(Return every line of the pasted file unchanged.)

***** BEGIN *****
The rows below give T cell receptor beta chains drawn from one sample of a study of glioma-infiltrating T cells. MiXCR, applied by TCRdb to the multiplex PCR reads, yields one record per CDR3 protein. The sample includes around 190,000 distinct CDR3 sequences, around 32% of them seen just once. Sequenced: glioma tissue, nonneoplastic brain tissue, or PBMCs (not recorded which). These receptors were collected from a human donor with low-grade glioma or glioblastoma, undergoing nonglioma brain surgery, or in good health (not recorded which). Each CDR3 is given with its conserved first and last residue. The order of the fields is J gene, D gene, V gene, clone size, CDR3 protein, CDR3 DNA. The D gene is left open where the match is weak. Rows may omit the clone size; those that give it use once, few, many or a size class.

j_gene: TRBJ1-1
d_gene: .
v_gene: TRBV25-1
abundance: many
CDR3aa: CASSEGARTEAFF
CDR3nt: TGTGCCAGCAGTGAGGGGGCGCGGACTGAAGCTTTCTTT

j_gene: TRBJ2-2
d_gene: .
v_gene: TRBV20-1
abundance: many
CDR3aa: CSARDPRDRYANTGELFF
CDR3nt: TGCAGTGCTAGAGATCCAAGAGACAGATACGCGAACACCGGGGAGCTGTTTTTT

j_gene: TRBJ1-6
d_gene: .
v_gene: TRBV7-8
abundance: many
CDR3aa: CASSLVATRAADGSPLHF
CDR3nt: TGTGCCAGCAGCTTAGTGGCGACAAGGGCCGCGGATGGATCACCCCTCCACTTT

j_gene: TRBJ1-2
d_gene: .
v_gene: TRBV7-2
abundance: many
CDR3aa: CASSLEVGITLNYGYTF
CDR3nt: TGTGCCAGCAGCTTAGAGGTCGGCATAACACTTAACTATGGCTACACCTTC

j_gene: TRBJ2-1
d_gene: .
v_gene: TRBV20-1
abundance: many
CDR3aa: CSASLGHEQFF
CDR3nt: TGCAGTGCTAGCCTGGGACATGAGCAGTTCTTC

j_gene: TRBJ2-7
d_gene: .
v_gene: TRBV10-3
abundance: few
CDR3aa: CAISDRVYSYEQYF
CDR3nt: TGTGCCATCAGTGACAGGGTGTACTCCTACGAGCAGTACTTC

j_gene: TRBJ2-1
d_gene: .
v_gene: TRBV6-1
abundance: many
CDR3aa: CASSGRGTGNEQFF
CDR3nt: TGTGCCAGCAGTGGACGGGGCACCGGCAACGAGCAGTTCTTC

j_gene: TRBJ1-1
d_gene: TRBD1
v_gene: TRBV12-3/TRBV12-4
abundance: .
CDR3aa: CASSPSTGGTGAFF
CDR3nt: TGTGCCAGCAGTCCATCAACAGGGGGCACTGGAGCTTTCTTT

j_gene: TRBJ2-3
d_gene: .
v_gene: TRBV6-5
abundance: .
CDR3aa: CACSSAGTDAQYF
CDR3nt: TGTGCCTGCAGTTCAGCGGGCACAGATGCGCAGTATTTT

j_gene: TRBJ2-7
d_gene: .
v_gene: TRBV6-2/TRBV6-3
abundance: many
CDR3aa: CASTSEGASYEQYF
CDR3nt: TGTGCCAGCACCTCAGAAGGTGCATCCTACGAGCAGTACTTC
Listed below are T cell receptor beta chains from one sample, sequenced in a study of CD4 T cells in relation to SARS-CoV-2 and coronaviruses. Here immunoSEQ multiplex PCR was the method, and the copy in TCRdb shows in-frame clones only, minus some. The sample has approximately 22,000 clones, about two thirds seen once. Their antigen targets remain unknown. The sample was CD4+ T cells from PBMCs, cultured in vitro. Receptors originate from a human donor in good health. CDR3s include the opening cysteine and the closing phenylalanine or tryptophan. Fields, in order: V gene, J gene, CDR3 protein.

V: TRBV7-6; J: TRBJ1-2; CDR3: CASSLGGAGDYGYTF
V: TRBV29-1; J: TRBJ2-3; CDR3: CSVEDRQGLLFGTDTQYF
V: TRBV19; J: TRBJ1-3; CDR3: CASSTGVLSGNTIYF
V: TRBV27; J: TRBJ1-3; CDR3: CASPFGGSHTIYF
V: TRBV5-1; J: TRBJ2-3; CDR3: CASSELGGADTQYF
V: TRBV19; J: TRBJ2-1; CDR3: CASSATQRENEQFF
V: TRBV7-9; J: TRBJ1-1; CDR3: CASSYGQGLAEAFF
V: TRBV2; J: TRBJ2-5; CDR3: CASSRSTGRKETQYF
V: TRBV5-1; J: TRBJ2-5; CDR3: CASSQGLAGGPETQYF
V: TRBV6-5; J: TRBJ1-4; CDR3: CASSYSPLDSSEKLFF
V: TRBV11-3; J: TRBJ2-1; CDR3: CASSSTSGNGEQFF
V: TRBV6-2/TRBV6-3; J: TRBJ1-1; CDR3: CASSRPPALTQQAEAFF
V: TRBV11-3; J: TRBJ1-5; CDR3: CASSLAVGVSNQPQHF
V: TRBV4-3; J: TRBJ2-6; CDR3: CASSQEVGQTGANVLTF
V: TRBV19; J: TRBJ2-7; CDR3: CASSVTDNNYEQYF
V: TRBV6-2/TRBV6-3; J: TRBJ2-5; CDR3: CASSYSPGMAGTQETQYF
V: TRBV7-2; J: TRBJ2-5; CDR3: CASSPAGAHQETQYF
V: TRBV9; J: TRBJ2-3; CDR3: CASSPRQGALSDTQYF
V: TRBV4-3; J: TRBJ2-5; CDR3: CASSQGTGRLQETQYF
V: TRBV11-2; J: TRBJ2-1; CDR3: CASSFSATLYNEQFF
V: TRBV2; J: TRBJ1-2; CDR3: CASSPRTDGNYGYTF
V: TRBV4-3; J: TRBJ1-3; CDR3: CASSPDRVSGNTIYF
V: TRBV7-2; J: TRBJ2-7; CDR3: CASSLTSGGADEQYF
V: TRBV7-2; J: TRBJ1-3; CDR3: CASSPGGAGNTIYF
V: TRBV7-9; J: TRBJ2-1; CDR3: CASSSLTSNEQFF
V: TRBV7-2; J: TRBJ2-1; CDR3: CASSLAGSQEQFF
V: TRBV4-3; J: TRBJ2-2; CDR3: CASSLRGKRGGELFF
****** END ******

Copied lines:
The rows below give T cell receptor beta chains drawn from one sample of a study of glioma-infiltrating T cells. MiXCR, applied by TCRdb to the multiplex PCR reads, yields one record per CDR3 protein. The sample includes around 190,000 distinct CDR3 sequences, around 32% of them seen just once. Sequenced: glioma tissue, nonneoplastic brain tissue, or PBMCs (not recorded which). These receptors were collected from a human donor with low-grade glioma or glioblastoma, undergoing nonglioma brain surgery, or in good health (not recorded which). Each CDR3 is given with its conserved first and last residue. The order of the fields is J gene, D gene, V gene, clone size, CDR3 protein, CDR3 DNA. The D gene is left open where the match is weak. Rows may omit the clone size; those that give it use once, few, many or a size class.

j_gene: TRBJ1-1
d_gene: .
v_gene: TRBV25-1
abundance: many
CDR3aa: CASSEGARTEAFF
CDR3nt: TGTGCCAGCAGTGAGGGGGCGCGGACTGAAGCTTTCTTT

j_gene: TRBJ2-2
d_gene: .
v_gene: TRBV20-1
abundance: many
CDR3aa: CSARDPRDRYANTGELFF
CDR3nt: TGCAGTGCTAGAGATCCAAGAGACAGATACGCGAACACCGGGGAGCTGTTTTTT

j_gene: TRBJ1-6
d_gene: .
v_gene: TRBV7-8
abundance: many
CDR3aa: CASSLVATRAADGSPLHF
CDR3nt: TGTGCCAGCAGCTTAGTGGCGACAAGGGCCGCGGATGGATCACCCCTCCACTTT

j_gene: TRBJ1-2
d_gene: .
v_gene: TRBV7-2
abundance: many
CDR3aa: CASSLEVGITLNYGYTF
CDR3nt: TGTGCCAGCAGCTTAGAGGTCGGCATAACACTTAACTATGGCTACACCTTC

j_gene: TRBJ2-1
d_gene: .
v_gene: TRBV20-1
abundance: many
CDR3aa: CSASLGHEQFF
CDR3nt: TGCAGTGCTAGCCTGGGACATGAGCAGTTCTTC

j_gene: TRBJ2-7
d_gene: .
v_gene: TRBV10-3
abundance: few
CDR3aa: CAISDRVYSYEQYF
CDR3nt: TGTGCCATCAGTGACAGGGTGTACTCCTACGAGCAGTACTTC

j_gene: TRBJ2-1
d_gene: .
v_gene: TRBV6-1
abundance: many
CDR3aa: CASSGRGTGNEQFF
CDR3nt: TGTGCCAGCAGTGGACGGGGCACCGGCAACGAGCAGTTCTTC

j_gene: TRBJ1-1
d_gene: TRBD1
v_gene: TRBV12-3/TRBV12-4
abundance: .
CDR3aa: CASSPSTGGTGAFF
CDR3nt: TGTGCCAGCAGTCCATCAACAGGGGGCACTGGAGCTTTCTTT

j_gene: TRBJ2-3
d_gene: .
v_gene: TRBV6-5
abundance: .
CDR3aa: CACSSAGTDAQYF
CDR3nt: TGTGCCTGCAGTTCAGCGGGCACAGATGCGCAGTATTTT

j_gene: TRBJ2-7
d_gene: .
v_gene: TRBV6-2/TRBV6-3
abundance: many
CDR3aa: CASTSEGASYEQYF
CDR3nt: TGTGCCAGCACCTCAGAAGGTGCATCCTACGAGCAGTACTTC
Listed below are T cell receptor beta chains from one sample, sequenced in a study of CD4 T cells in relation to SARS-CoV-2 and coronaviruses. Here immunoSEQ multiplex PCR was the method, and the copy in TCRdb shows in-frame clones only, minus some. The sample has approximately 22,000 clones, about two thirds seen once. Their antigen targets remain unknown. The sample was CD4+ T cells from PBMCs, cultured in vitro. Receptors originate from a human donor in good health. CDR3s include the opening cysteine and the closing phenylalanine or tryptophan. Fields, in order: V gene, J gene, CDR3 protein.

V: TRBV7-6; J: TRBJ1-2; CDR3: CASSLGGAGDYGYTF
V: TRBV29-1; J: TRBJ2-3; CDR3: CSVEDRQGLLFGTDTQYF
V: TRBV19; J: TRBJ1-3; CDR3: CASSTGVLSGNTIYF
V: TRBV27; J: TRBJ1-3; CDR3: CASPFGGSHTIYF
V: TRBV5-1; J: TRBJ2-3; CDR3: CASSELGGADTQYF
V: TRBV19; J: TRBJ2-1; CDR3: CASSATQRENEQFF
V: TRBV7-9; J: TRBJ1-1; CDR3: CASSYGQGLAEAFF
V: TRBV2; J: TRBJ2-5; CDR3: CASSRSTGRKETQYF
V: TRBV5-1; J: TRBJ2-5; CDR3: CASSQGLAGGPETQYF
V: TRBV6-5; J: TRBJ1-4; CDR3: CASSYSPLDSSEKLFF
V: TRBV11-3; J: TRBJ2-1; CDR3: CASSSTSGNGEQFF
V: TRBV6-2/TRBV6-3; J: TRBJ1-1; CDR3: CASSRPPALTQQAEAFF
V: TRBV11-3; J: TRBJ1-5; CDR3: CASSLAVGVSNQPQHF
V: TRBV4-3; J: TRBJ2-6; CDR3: CASSQEVGQTGANVLTF
V: TRBV19; J: TRBJ2-7; CDR3: CASSVTDNNYEQYF
V: TRBV6-2/TRBV6-3; J: TRBJ2-5; CDR3: CASSYSPGMAGTQETQYF
V: TRBV7-2; J: TRBJ2-5; CDR3: CASSPAGAHQETQYF
V: TRBV9; J: TRBJ2-3; CDR3: CASSPRQGALSDTQYF
V: TRBV4-3; J: TRBJ2-5; CDR3: CASSQGTGRLQETQYF
V: TRBV11-2; J: TRBJ2-1; CDR3: CASSFSATLYNEQFF
V: TRBV2; J: TRBJ1-2; CDR3: CASSPRTDGNYGYTF
V: TRBV4-3; J: TRBJ1-3; CDR3: CASSPDRVSGNTIYF
V: TRBV7-2; J: TRBJ2-7; CDR3: CASSLTSGGADEQYF
V: TRBV7-2; J: TRBJ1-3; CDR3: CASSPGGAGNTIYF
V: TRBV7-9; J: TRBJ2-1; CDR3: CASSSLTSNEQFF
V: TRBV7-2; J: TRBJ2-1; CDR3: CASSLAGSQEQFF
V: TRBV4-3; J: TRBJ2-2; CDR3: CASSLRGKRGGELFF